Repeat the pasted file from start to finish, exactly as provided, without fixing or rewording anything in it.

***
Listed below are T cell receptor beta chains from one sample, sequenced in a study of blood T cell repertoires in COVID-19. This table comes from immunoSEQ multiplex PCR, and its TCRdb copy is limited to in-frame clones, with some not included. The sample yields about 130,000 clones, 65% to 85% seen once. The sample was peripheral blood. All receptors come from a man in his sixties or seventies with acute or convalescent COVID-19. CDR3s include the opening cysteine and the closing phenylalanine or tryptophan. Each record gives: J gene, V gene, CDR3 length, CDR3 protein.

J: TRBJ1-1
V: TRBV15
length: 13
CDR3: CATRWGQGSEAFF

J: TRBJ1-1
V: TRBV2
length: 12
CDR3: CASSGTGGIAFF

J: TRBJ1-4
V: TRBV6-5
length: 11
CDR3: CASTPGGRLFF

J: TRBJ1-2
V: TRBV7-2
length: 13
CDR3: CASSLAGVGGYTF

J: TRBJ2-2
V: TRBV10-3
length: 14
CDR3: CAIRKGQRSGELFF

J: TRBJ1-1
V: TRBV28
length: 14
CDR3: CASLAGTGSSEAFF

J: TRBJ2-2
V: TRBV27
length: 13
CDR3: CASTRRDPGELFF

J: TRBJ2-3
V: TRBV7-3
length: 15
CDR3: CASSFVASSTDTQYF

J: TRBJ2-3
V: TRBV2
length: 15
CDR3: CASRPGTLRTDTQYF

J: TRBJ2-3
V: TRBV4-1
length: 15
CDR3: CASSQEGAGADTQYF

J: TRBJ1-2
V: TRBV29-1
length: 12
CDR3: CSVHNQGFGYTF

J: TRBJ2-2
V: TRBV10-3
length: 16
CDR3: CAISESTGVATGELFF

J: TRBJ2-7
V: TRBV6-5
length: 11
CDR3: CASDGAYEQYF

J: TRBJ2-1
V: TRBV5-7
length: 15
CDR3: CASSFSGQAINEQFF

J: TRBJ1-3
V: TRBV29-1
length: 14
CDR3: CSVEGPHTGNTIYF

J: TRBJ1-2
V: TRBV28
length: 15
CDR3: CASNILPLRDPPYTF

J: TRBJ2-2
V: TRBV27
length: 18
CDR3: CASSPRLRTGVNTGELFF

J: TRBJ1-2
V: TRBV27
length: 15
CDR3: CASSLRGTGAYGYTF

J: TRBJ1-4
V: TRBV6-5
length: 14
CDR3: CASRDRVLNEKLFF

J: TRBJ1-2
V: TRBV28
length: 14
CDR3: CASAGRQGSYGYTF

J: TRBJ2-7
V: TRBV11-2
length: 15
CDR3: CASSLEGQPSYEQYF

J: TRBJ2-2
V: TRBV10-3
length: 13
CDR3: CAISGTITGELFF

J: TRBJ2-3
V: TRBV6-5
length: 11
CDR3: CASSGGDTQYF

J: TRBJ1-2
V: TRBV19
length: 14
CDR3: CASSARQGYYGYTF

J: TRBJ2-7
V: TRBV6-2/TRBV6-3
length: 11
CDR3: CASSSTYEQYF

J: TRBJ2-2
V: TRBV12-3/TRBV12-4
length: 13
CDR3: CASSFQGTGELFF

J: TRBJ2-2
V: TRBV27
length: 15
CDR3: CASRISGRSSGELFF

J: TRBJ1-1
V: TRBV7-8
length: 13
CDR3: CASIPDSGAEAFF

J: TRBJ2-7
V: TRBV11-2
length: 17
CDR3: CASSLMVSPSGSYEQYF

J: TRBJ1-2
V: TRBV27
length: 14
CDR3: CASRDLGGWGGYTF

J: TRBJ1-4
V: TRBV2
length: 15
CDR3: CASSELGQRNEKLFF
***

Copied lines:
Listed below are T cell receptor beta chains from one sample, sequenced in a study of blood T cell repertoires in COVID-19. This table comes from immunoSEQ multiplex PCR, and its TCRdb copy is limited to in-frame clones, with some not included. The sample yields about 130,000 clones, 65% to 85% seen once. The sample was peripheral blood. All receptors come from a man in his sixties or seventies with acute or convalescent COVID-19. CDR3s include the opening cysteine and the closing phenylalanine or tryptophan. Each record gives: J gene, V gene, CDR3 length, CDR3 protein.

J: TRBJ1-1
V: TRBV15
length: 13
CDR3: CATRWGQGSEAFF

J: TRBJ1-1
V: TRBV2
length: 12
CDR3: CASSGTGGIAFF

J: TRBJ1-4
V: TRBV6-5
length: 11
CDR3: CASTPGGRLFF

J: TRBJ1-2
V: TRBV7-2
length: 13
CDR3: CASSLAGVGGYTF

J: TRBJ2-2
V: TRBV10-3
length: 14
CDR3: CAIRKGQRSGELFF

J: TRBJ1-1
V: TRBV28
length: 14
CDR3: CASLAGTGSSEAFF

J: TRBJ2-2
V: TRBV27
length: 13
CDR3: CASTRRDPGELFF

J: TRBJ2-3
V: TRBV7-3
length: 15
CDR3: CASSFVASSTDTQYF

J: TRBJ2-3
V: TRBV2
length: 15
CDR3: CASRPGTLRTDTQYF

J: TRBJ2-3
V: TRBV4-1
length: 15
CDR3: CASSQEGAGADTQYF

J: TRBJ1-2
V: TRBV29-1
length: 12
CDR3: CSVHNQGFGYTF

J: TRBJ2-2
V: TRBV10-3
length: 16
CDR3: CAISESTGVATGELFF

J: TRBJ2-7
V: TRBV6-5
length: 11
CDR3: CASDGAYEQYF

J: TRBJ2-1
V: TRBV5-7
length: 15
CDR3: CASSFSGQAINEQFF

J: TRBJ1-3
V: TRBV29-1
length: 14
CDR3: CSVEGPHTGNTIYF

J: TRBJ1-2
V: TRBV28
length: 15
CDR3: CASNILPLRDPPYTF

J: TRBJ2-2
V: TRBV27
length: 18
CDR3: CASSPRLRTGVNTGELFF

J: TRBJ1-2
V: TRBV27
length: 15
CDR3: CASSLRGTGAYGYTF

J: TRBJ1-4
V: TRBV6-5
length: 14
CDR3: CASRDRVLNEKLFF

J: TRBJ1-2
V: TRBV28
length: 14
CDR3: CASAGRQGSYGYTF

J: TRBJ2-7
V: TRBV11-2
length: 15
CDR3: CASSLEGQPSYEQYF

J: TRBJ2-2
V: TRBV10-3
length: 13
CDR3: CAISGTITGELFF

J: TRBJ2-3
V: TRBV6-5
length: 11
CDR3: CASSGGDTQYF

J: TRBJ1-2
V: TRBV19
length: 14
CDR3: CASSARQGYYGYTF

J: TRBJ2-7
V: TRBV6-2/TRBV6-3
length: 11
CDR3: CASSSTYEQYF

J: TRBJ2-2
V: TRBV12-3/TRBV12-4
length: 13
CDR3: CASSFQGTGELFF

J: TRBJ2-2
V: TRBV27
length: 15
CDR3: CASRISGRSSGELFF

J: TRBJ1-1
V: TRBV7-8
length: 13
CDR3: CASIPDSGAEAFF

J: TRBJ2-7
V: TRBV11-2
length: 17
CDR3: CASSLMVSPSGSYEQYF

J: TRBJ1-2
V: TRBV27
length: 14
CDR3: CASRDLGGWGGYTF

J: TRBJ1-4
V: TRBV2
length: 15
CDR3: CASSELGQRNEKLFF